On the west coast of the state, the hurricane produced sustained winds of 105 mph (169 km/h) at Naples, but the anemometer was obstructed from measuring the strongest winds. Damage in the Fort Myers–Punta Gorda area was described as being heavy, and the Coast Guard station at Sanibel Island Light was inundated by floodwaters to a depth of 3 ft (0.91 m). Tides at Everglades City peaked at 5.5 ft (1.7 m), forcing residents into attics and flooding local streets. However, the Tampa Bay area, being north of the eye, had less damage due to offshore winds forcing tides below normal. In Fort Myers, hundreds of trees were prostrated and the city left without power. During the storm, two vessels, with a total combined crew of nine people, went missing; as of September 18, contact had been established with the former and the crew declared safe, but the remaining vessel, with a crew of two, had not been accounted for. Additionally, six Cuban schooners carrying 150 crew members in all sheltered off Anclote Key late on September 17 and rode out the storm. However, another Cuban vessel, the Antonio Cerdedo, foundered and sank off Fort Myers with a loss of seven of her crew members.
Gulf Coast of the United States 
The center of the storm, estimated at the time to have been 25 mi (40 km) wide, passed directly over the business district of New Orleans between 1530 and 1700 UTC, making the storm the first major hurricane to pass over the city since 1915; no other storm would pass so close to downtown New Orleans until Hurricane Katrina in 2005. Before the eye arrived, wind instruments at Moisant Airport were disabled after just having registered sustained winds of 90 mph (140 km/h). Due to the increasing northerly winds, water overtopped sections of the levees on Lake Pontchartrain, leaving some lakefront streets submerged “waist deep,” above the 3-ft (0.92-m) delimiter. As communications failed during the calm eye, the Weather Bureau office in Fort Worth, Texas, assumed the duties of the New Orleans office by broadcasting advisories to the public. During the eye, atmospheric pressure in New Orleans dropped as low as 968.9 mb (28.61 inHg) by 1649 UTC.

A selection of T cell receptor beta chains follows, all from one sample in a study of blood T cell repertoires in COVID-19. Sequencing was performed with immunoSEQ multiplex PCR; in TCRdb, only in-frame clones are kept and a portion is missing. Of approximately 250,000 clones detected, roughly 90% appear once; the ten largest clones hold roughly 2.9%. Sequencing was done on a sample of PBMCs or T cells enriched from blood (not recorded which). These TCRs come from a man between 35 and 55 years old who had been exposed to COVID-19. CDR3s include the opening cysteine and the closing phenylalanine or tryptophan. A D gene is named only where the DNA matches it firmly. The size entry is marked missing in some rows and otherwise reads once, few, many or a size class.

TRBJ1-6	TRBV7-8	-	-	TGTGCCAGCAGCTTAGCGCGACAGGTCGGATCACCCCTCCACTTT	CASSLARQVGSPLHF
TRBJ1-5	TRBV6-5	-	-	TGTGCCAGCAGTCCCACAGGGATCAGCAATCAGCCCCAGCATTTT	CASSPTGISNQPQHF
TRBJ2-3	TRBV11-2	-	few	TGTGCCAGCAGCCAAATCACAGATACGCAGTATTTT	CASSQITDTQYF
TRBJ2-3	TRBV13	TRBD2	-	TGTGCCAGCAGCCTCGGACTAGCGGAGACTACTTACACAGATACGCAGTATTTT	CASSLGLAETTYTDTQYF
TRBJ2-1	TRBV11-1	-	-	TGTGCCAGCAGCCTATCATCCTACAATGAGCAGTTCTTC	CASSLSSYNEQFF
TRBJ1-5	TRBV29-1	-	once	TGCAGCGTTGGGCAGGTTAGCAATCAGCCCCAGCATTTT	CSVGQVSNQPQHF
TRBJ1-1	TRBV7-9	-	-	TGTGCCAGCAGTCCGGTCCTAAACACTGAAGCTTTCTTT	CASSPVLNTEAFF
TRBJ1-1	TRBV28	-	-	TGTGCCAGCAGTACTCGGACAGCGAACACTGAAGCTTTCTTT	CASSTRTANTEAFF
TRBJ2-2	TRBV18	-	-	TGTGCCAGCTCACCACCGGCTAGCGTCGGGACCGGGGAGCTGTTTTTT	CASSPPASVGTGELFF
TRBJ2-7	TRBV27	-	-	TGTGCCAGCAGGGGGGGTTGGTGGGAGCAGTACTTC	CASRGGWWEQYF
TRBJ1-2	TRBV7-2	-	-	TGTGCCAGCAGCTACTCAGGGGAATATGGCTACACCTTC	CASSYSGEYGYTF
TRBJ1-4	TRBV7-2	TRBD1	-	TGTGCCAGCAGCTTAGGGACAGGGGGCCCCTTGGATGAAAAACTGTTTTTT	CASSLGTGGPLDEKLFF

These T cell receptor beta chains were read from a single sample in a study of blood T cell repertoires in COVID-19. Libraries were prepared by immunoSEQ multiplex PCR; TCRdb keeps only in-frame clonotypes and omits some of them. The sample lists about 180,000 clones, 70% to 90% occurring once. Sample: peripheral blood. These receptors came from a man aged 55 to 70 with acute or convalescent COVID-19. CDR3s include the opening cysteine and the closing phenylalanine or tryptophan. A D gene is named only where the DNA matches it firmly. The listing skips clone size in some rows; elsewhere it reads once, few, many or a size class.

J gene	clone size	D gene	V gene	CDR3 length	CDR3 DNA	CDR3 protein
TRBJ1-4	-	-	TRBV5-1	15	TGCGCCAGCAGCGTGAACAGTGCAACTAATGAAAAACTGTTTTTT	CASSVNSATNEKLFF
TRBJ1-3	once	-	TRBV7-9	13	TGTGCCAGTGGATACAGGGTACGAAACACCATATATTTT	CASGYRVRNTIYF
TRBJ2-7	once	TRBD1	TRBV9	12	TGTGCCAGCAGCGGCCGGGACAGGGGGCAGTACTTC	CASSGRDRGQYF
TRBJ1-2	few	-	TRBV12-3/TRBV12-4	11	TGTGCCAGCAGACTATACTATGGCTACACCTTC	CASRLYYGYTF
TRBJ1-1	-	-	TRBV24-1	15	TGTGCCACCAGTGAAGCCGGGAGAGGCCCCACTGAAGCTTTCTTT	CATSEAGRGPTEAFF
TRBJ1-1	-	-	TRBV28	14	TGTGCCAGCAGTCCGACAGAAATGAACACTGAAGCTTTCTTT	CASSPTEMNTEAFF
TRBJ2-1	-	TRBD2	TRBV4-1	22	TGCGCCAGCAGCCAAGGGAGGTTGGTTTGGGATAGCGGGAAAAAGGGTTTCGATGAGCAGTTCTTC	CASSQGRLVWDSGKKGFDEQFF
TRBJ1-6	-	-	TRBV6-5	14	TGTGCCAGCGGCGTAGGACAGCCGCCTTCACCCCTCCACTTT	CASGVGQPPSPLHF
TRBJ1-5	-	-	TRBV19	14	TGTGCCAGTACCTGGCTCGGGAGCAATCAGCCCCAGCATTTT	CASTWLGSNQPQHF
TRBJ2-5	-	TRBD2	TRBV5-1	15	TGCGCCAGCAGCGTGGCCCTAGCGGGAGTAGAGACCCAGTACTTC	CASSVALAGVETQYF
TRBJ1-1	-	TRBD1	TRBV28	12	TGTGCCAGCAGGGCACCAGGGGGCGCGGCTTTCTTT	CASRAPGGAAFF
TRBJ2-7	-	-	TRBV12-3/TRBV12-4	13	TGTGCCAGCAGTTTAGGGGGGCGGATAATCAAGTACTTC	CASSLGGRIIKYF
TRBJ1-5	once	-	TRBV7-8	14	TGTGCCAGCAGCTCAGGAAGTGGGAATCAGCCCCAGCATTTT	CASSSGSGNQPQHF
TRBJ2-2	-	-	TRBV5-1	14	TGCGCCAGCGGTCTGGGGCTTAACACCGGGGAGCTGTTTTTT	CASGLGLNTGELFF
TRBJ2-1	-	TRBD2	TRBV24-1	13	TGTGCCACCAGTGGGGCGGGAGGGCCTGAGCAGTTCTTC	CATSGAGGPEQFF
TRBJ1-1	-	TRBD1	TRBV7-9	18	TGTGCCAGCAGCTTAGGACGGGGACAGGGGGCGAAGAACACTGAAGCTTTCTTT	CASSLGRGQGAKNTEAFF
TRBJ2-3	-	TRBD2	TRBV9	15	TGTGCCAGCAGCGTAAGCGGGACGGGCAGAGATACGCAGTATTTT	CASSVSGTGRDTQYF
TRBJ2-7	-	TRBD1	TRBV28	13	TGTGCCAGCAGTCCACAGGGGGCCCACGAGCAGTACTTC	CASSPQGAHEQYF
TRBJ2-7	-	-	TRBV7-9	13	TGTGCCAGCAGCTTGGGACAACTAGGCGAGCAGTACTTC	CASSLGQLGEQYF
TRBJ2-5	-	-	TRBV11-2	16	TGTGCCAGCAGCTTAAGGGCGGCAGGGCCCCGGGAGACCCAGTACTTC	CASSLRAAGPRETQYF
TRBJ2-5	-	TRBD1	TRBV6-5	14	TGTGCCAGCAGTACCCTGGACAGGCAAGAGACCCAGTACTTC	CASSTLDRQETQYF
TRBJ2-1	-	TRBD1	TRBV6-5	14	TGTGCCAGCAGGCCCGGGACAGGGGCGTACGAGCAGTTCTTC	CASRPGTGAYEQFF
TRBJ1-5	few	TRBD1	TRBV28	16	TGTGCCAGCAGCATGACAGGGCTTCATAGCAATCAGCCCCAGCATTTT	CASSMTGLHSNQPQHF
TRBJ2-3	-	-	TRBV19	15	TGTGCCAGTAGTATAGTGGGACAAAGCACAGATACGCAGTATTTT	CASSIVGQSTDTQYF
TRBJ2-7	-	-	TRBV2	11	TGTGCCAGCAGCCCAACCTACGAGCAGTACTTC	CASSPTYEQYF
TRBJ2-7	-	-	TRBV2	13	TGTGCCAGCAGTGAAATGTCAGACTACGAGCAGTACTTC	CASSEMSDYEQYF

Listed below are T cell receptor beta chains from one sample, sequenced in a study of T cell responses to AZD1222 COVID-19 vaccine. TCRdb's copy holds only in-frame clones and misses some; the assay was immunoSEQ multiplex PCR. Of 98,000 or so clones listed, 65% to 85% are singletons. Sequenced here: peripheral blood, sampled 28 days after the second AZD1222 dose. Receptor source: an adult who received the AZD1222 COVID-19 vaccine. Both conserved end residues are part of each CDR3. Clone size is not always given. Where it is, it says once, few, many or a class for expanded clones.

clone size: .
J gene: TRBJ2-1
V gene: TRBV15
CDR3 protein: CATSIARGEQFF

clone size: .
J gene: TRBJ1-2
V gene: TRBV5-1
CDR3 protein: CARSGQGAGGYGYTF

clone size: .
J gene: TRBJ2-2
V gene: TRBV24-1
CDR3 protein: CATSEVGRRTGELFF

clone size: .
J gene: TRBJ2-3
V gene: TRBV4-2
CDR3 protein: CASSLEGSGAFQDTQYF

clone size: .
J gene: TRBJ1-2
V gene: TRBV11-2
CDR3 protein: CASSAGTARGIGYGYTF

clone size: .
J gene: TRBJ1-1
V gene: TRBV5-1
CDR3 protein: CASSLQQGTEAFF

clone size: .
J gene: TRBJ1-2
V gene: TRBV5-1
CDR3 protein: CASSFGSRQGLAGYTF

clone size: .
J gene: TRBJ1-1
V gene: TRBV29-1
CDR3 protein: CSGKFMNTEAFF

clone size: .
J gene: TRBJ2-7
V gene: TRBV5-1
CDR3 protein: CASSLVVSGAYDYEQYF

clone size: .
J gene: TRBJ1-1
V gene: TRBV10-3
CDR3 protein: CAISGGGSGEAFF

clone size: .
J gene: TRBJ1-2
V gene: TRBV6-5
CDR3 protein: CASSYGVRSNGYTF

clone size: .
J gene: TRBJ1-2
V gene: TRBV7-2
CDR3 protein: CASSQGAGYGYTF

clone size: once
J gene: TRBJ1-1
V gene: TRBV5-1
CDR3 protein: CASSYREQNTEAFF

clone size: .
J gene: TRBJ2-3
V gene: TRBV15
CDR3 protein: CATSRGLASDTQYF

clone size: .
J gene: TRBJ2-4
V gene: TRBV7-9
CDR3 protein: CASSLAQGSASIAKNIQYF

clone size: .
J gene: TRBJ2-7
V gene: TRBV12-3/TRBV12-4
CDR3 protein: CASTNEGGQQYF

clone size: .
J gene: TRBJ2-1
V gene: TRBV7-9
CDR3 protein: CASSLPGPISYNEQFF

A large part of Greater New Orleans was flooded, with 2 ft (0.61 m) of water shutting down Moisant Field and 6 ft (1.8 m) of water in parts of Jefferson Parish. The storm surge in Louisiana peaked at 9.8 ft (3.0 m)–11.2 ft (3.4 m) at Shell Beach on Lake Borgne—today submerged due to erosion from the construction in 1968 of the Mississippi River Gulf Outlet—and at 11.5 ft (3.5 m) in Ostrica. The surge overtopped the 9-ft-tall (2.7-m) Orleans Parish seawall, built by the Orleans Levee Board in the 1920s to prevent a repeat of the 1915 hurricane there, and spread water over 9 sq mi (23 km2) of the parish, as far from Lake Pontchartrain as Gentilly Ridge. In Jefferson Parish, 30,000,000 sq mi (78,000,000 km2) were flooded for as long as two weeks. Subsidence settled behind the levees, leaving “topographic bowls” containing up to 6 ft (1.8 m) of water, to be excavated by dredging and pumping the water back into Lake Pontchartrain. Saint Bernard and Plaquemines parishes were also inundated by an 11-ft (3.4-m) storm surge, though mainly sparsely populated areas were affected.
A storm tide of up to 15.2 ft (4.6 m) was reported along the western half of the Mississippi coastline, causing heavy damage in Bay St. Louis, Gulfport, and Biloxi. The recorded tides in these communities were the highest ever recorded until Hurricane Camille, a Category 5 hurricane in 1969 and the strongest hurricane to strike the United States with sustained winds of 190 mph (310 km/h), produced tides of up to 21.7 ft (6.6 m). Although the storm had weakened by its second landfall, the hydrology of the region makes it particularly vulnerable to hurricanes. 12 people were killed in Louisiana and 22 in Mississippi. In both states combined, the Red Cross reported that the storm destroyed 1,647 homes and damaged 25,000 others, with the majority, up to 90%, of the destroyed having been due to water. In New Orleans, the storm produced an estimated 1947 USD$100,000,000 worth of damage to the city. Barometric pressures as low as 971.6 mb (28.69 inHg) and sustained winds as high as 96 mph (154 km/h), equivalent to Category 2 intensity, were reported as far inland as Baton Rouge.